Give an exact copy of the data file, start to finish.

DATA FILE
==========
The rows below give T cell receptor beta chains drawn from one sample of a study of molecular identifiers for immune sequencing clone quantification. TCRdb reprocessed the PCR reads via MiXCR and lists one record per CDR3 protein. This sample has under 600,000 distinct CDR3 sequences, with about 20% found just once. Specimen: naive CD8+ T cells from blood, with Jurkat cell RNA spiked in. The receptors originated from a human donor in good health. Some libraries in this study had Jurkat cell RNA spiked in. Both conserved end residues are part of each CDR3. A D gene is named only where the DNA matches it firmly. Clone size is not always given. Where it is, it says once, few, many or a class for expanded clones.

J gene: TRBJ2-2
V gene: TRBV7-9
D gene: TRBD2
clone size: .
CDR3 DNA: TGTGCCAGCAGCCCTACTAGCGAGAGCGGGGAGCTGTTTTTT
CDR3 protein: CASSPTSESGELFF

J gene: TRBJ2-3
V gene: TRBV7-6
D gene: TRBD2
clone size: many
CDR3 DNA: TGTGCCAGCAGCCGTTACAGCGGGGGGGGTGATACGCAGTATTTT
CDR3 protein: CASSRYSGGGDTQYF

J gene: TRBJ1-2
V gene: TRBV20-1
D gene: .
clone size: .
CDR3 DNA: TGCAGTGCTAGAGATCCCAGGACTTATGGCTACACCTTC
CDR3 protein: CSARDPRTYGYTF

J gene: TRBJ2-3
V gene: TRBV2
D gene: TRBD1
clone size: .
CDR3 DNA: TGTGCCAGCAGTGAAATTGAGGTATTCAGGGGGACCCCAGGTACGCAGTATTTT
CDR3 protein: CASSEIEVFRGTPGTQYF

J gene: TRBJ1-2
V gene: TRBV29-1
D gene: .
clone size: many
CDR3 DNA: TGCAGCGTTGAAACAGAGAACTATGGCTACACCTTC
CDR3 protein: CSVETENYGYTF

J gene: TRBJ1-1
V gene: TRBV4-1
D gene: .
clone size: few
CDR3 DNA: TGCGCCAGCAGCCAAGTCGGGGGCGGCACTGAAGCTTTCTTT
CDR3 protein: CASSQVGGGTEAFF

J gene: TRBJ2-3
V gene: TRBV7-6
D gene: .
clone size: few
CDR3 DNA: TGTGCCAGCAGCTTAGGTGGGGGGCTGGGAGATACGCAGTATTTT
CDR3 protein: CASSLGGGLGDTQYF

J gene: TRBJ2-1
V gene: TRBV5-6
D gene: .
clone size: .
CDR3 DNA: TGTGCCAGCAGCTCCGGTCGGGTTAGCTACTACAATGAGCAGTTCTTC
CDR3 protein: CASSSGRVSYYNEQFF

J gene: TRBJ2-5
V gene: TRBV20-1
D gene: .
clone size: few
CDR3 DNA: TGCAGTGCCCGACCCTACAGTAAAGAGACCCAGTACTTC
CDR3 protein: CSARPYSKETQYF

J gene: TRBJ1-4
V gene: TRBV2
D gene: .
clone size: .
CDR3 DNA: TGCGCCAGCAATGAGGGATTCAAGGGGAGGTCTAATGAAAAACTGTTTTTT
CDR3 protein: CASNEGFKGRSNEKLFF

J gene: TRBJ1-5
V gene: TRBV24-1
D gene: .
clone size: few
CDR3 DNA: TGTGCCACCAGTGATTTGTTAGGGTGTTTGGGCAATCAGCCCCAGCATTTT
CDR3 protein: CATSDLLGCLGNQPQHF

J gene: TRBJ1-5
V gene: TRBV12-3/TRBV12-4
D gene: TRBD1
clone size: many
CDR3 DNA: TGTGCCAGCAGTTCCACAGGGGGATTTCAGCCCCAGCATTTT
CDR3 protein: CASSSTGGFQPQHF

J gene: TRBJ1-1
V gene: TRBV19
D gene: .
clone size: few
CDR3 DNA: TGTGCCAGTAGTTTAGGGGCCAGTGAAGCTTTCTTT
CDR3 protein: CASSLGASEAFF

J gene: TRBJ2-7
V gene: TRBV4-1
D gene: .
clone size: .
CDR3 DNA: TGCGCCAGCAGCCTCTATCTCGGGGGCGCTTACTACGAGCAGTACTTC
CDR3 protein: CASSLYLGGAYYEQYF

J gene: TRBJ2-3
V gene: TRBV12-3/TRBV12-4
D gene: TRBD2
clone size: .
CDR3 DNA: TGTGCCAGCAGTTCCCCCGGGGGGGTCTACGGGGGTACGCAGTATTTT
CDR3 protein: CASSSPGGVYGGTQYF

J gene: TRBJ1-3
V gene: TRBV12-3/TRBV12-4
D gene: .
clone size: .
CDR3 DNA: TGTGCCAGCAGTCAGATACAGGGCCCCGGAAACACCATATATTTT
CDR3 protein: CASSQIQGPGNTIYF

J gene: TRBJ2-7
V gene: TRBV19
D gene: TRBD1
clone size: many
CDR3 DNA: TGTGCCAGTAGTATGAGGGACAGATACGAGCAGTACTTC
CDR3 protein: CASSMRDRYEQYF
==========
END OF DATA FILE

The rows below give T cell receptor beta chains drawn from one sample of a study of molecular identifiers for immune sequencing clone quantification. TCRdb reprocessed the PCR reads via MiXCR and lists one record per CDR3 protein. This sample has under 600,000 distinct CDR3 sequences, with about 20% found just once. Specimen: naive CD8+ T cells from blood, with Jurkat cell RNA spiked in. The receptors originated from a human donor in good health. Some libraries in this study had Jurkat cell RNA spiked in. Both conserved end residues are part of each CDR3. A D gene is named only where the DNA matches it firmly. Clone size is not always given. Where it is, it says once, few, many or a class for expanded clones.

J gene: TRBJ2-2
V gene: TRBV7-9
D gene: TRBD2
clone size: .
CDR3 DNA: TGTGCCAGCAGCCCTACTAGCGAGAGCGGGGAGCTGTTTTTT
CDR3 protein: CASSPTSESGELFF

J gene: TRBJ2-3
V gene: TRBV7-6
D gene: TRBD2
clone size: many
CDR3 DNA: TGTGCCAGCAGCCGTTACAGCGGGGGGGGTGATACGCAGTATTTT
CDR3 protein: CASSRYSGGGDTQYF

J gene: TRBJ1-2
V gene: TRBV20-1
D gene: .
clone size: .
CDR3 DNA: TGCAGTGCTAGAGATCCCAGGACTTATGGCTACACCTTC
CDR3 protein: CSARDPRTYGYTF

J gene: TRBJ2-3
V gene: TRBV2
D gene: TRBD1
clone size: .
CDR3 DNA: TGTGCCAGCAGTGAAATTGAGGTATTCAGGGGGACCCCAGGTACGCAGTATTTT
CDR3 protein: CASSEIEVFRGTPGTQYF

J gene: TRBJ1-2
V gene: TRBV29-1
D gene: .
clone size: many
CDR3 DNA: TGCAGCGTTGAAACAGAGAACTATGGCTACACCTTC
CDR3 protein: CSVETENYGYTF

J gene: TRBJ1-1
V gene: TRBV4-1
D gene: .
clone size: few
CDR3 DNA: TGCGCCAGCAGCCAAGTCGGGGGCGGCACTGAAGCTTTCTTT
CDR3 protein: CASSQVGGGTEAFF

J gene: TRBJ2-3
V gene: TRBV7-6
D gene: .
clone size: few
CDR3 DNA: TGTGCCAGCAGCTTAGGTGGGGGGCTGGGAGATACGCAGTATTTT
CDR3 protein: CASSLGGGLGDTQYF

J gene: TRBJ2-1
V gene: TRBV5-6
D gene: .
clone size: .
CDR3 DNA: TGTGCCAGCAGCTCCGGTCGGGTTAGCTACTACAATGAGCAGTTCTTC
CDR3 protein: CASSSGRVSYYNEQFF

J gene: TRBJ2-5
V gene: TRBV20-1
D gene: .
clone size: few
CDR3 DNA: TGCAGTGCCCGACCCTACAGTAAAGAGACCCAGTACTTC
CDR3 protein: CSARPYSKETQYF

J gene: TRBJ1-4
V gene: TRBV2
D gene: .
clone size: .
CDR3 DNA: TGCGCCAGCAATGAGGGATTCAAGGGGAGGTCTAATGAAAAACTGTTTTTT
CDR3 protein: CASNEGFKGRSNEKLFF

J gene: TRBJ1-5
V gene: TRBV24-1
D gene: .
clone size: few
CDR3 DNA: TGTGCCACCAGTGATTTGTTAGGGTGTTTGGGCAATCAGCCCCAGCATTTT
CDR3 protein: CATSDLLGCLGNQPQHF

J gene: TRBJ1-5
V gene: TRBV12-3/TRBV12-4
D gene: TRBD1
clone size: many
CDR3 DNA: TGTGCCAGCAGTTCCACAGGGGGATTTCAGCCCCAGCATTTT
CDR3 protein: CASSSTGGFQPQHF

J gene: TRBJ1-1
V gene: TRBV19
D gene: .
clone size: few
CDR3 DNA: TGTGCCAGTAGTTTAGGGGCCAGTGAAGCTTTCTTT
CDR3 protein: CASSLGASEAFF

J gene: TRBJ2-7
V gene: TRBV4-1
D gene: .
clone size: .
CDR3 DNA: TGCGCCAGCAGCCTCTATCTCGGGGGCGCTTACTACGAGCAGTACTTC
CDR3 protein: CASSLYLGGAYYEQYF

J gene: TRBJ2-3
V gene: TRBV12-3/TRBV12-4
D gene: TRBD2
clone size: .
CDR3 DNA: TGTGCCAGCAGTTCCCCCGGGGGGGTCTACGGGGGTACGCAGTATTTT
CDR3 protein: CASSSPGGVYGGTQYF

J gene: TRBJ1-3
V gene: TRBV12-3/TRBV12-4
D gene: .
clone size: .
CDR3 DNA: TGTGCCAGCAGTCAGATACAGGGCCCCGGAAACACCATATATTTT
CDR3 protein: CASSQIQGPGNTIYF

J gene: TRBJ2-7
V gene: TRBV19
D gene: TRBD1
clone size: many
CDR3 DNA: TGTGCCAGTAGTATGAGGGACAGATACGAGCAGTACTTC
CDR3 protein: CASSMRDRYEQYF